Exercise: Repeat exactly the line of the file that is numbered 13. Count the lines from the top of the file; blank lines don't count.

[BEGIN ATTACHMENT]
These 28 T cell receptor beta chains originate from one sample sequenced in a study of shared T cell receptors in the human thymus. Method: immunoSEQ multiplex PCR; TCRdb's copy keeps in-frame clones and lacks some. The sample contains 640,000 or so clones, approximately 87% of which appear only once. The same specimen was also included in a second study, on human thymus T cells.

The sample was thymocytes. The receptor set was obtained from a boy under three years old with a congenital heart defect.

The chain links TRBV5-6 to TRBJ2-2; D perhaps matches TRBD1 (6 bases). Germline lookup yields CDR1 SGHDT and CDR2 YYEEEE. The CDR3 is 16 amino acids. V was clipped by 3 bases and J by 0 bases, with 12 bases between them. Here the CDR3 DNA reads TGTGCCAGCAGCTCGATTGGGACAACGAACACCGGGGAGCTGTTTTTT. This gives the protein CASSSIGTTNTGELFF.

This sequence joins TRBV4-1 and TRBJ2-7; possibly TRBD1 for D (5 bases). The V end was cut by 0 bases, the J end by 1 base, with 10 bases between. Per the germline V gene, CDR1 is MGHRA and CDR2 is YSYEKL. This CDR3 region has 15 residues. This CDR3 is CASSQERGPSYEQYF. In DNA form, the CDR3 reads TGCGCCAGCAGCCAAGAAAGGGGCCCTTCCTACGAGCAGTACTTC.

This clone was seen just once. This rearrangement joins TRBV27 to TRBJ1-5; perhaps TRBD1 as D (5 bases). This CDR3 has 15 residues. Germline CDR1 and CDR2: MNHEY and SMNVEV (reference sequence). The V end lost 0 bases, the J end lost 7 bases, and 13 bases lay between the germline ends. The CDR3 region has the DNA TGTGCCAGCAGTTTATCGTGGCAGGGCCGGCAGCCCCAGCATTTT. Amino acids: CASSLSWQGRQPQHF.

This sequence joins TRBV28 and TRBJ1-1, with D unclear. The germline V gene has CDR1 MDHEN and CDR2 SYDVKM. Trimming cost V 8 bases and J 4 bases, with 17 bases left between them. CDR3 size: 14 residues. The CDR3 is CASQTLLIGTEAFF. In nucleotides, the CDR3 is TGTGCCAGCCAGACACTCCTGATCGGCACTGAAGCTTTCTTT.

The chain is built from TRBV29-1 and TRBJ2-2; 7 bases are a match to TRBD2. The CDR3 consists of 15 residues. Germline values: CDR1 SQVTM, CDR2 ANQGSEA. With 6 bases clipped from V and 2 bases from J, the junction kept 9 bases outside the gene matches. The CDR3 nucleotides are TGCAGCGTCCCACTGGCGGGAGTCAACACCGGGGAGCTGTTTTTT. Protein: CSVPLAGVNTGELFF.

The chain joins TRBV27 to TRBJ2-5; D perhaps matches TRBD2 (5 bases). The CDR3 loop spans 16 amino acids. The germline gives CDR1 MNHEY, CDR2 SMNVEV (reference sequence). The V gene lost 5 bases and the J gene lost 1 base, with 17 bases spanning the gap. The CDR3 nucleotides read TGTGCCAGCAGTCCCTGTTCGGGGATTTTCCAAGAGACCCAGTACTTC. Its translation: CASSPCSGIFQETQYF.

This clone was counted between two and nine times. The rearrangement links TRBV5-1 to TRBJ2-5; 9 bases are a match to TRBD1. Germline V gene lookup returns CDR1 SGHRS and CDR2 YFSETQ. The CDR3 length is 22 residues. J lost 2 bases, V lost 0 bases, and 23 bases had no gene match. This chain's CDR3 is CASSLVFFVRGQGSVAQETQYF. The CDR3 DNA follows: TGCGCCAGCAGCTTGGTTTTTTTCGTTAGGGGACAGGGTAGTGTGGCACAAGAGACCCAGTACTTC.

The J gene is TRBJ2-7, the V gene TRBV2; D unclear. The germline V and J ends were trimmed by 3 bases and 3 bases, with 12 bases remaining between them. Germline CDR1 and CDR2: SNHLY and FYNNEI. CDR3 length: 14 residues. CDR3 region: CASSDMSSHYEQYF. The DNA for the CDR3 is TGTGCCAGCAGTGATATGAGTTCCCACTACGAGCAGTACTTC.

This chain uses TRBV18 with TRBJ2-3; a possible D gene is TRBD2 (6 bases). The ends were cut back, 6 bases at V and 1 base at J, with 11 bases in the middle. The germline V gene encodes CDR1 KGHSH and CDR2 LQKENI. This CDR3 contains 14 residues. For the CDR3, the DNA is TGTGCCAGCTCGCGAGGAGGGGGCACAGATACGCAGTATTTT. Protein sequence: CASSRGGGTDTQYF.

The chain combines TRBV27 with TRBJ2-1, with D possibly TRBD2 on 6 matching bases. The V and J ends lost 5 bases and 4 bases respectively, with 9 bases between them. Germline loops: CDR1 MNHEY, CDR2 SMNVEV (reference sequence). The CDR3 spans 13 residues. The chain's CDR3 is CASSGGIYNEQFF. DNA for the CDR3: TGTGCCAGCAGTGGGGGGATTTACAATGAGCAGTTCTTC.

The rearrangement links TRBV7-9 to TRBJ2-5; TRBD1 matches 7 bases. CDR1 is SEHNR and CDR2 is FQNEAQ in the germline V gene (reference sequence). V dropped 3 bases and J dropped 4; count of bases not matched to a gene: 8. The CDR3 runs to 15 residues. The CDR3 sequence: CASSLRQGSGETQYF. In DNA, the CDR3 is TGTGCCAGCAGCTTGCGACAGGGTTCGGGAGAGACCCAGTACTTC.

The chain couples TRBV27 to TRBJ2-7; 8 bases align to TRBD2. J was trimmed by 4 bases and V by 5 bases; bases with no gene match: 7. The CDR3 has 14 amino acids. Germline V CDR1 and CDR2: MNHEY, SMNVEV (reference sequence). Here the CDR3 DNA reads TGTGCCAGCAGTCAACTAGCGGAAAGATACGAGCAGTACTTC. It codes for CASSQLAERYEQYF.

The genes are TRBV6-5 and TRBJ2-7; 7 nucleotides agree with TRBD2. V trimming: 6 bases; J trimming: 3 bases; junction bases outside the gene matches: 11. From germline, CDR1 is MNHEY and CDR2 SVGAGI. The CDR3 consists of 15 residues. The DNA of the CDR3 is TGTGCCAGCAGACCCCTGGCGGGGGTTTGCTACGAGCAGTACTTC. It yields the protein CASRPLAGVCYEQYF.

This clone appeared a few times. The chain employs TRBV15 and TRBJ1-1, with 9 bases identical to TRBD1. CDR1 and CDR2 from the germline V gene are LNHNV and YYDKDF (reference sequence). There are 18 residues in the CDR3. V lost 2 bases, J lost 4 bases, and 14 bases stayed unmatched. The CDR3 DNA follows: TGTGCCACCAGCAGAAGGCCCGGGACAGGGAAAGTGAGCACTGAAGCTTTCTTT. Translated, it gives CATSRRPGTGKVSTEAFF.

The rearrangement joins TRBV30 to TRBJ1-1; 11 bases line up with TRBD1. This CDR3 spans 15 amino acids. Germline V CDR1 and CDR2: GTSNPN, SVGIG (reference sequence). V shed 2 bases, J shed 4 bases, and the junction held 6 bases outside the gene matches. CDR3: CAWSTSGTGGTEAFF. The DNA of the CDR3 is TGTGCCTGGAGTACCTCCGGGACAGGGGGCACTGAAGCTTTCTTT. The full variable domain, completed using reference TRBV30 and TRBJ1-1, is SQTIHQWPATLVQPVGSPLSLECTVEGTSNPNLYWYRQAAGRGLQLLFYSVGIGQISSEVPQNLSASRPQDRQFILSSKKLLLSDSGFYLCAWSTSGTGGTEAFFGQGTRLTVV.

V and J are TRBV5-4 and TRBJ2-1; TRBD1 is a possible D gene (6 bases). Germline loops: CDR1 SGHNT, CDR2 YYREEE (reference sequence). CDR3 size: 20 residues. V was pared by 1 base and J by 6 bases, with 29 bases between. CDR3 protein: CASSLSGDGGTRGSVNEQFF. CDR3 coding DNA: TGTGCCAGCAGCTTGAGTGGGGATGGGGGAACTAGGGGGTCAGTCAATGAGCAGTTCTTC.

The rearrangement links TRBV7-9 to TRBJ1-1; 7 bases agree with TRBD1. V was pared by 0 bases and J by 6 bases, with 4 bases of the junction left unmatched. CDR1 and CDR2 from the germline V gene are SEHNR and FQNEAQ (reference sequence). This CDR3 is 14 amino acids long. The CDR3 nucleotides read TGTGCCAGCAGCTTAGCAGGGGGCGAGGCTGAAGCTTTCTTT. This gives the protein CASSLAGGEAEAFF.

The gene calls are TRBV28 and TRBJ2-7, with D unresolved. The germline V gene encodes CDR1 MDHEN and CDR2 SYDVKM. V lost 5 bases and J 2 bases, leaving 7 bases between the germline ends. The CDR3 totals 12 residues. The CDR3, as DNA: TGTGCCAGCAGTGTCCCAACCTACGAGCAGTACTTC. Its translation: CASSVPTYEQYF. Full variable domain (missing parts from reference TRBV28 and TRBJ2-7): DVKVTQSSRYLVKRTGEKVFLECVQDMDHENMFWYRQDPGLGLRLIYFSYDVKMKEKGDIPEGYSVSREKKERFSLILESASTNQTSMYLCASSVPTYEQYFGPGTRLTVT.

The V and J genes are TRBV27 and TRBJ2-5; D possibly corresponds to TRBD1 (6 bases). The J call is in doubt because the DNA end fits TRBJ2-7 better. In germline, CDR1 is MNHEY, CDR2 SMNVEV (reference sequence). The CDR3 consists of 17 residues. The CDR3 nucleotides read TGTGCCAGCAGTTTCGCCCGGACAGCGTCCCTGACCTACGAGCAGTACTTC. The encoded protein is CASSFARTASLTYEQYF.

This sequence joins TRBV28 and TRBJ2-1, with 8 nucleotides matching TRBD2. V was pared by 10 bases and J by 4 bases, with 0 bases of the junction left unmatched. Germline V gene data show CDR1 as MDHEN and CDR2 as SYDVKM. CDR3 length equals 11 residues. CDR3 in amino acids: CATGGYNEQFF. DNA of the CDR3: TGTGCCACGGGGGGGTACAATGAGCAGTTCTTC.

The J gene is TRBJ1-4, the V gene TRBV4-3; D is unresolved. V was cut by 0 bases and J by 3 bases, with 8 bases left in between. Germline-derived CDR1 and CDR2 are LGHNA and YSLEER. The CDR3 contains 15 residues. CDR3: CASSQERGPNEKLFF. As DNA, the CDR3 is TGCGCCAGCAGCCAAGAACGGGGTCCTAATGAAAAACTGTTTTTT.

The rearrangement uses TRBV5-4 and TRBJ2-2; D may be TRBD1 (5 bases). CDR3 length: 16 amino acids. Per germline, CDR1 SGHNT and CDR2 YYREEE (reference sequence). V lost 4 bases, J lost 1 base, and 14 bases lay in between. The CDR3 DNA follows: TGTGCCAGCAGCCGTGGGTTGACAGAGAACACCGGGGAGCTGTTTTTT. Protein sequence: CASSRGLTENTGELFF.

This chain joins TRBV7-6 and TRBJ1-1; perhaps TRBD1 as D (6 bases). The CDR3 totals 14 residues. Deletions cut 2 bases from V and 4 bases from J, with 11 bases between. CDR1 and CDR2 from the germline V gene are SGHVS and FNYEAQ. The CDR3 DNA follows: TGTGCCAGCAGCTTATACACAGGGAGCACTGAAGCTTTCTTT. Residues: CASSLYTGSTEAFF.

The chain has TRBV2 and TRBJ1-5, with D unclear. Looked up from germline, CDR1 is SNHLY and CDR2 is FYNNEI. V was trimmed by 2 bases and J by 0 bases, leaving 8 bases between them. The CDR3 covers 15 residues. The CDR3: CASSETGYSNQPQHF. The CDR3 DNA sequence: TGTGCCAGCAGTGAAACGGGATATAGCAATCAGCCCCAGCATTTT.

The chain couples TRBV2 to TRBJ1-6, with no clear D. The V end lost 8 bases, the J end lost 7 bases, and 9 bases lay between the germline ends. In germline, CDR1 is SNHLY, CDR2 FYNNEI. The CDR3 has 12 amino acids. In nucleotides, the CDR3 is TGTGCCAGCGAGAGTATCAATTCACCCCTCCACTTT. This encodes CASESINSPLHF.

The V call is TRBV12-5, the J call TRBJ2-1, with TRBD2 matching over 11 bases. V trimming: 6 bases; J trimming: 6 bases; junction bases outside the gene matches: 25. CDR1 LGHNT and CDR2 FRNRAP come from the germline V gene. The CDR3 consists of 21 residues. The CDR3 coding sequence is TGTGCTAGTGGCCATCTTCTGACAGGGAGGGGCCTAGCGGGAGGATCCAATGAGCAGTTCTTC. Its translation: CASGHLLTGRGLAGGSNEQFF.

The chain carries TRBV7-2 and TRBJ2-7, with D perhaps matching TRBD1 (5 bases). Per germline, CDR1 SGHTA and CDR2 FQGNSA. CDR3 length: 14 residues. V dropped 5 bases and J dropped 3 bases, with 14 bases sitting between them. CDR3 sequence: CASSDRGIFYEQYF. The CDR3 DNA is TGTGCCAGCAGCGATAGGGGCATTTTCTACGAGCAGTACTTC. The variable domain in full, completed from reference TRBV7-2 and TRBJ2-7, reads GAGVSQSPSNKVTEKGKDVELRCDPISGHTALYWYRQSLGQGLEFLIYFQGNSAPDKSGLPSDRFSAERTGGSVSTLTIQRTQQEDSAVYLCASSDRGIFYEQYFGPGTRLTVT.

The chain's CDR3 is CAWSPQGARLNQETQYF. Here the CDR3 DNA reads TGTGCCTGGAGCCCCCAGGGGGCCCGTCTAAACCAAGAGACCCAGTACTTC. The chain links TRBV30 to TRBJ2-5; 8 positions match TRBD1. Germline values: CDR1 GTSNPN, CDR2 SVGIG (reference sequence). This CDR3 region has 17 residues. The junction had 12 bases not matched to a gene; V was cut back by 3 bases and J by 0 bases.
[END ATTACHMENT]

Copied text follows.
The rearrangement links TRBV7-9 to TRBJ2-5; TRBD1 matches 7 bases. CDR1 is SEHNR and CDR2 is FQNEAQ in the germline V gene (reference sequence). V dropped 3 bases and J dropped 4; count of bases not matched to a gene: 8. The CDR3 runs to 15 residues. The CDR3 sequence: CASSLRQGSGETQYF. In DNA, the CDR3 is TGTGCCAGCAGCTTGCGACAGGGTTCGGGAGAGACCCAGTACTTC.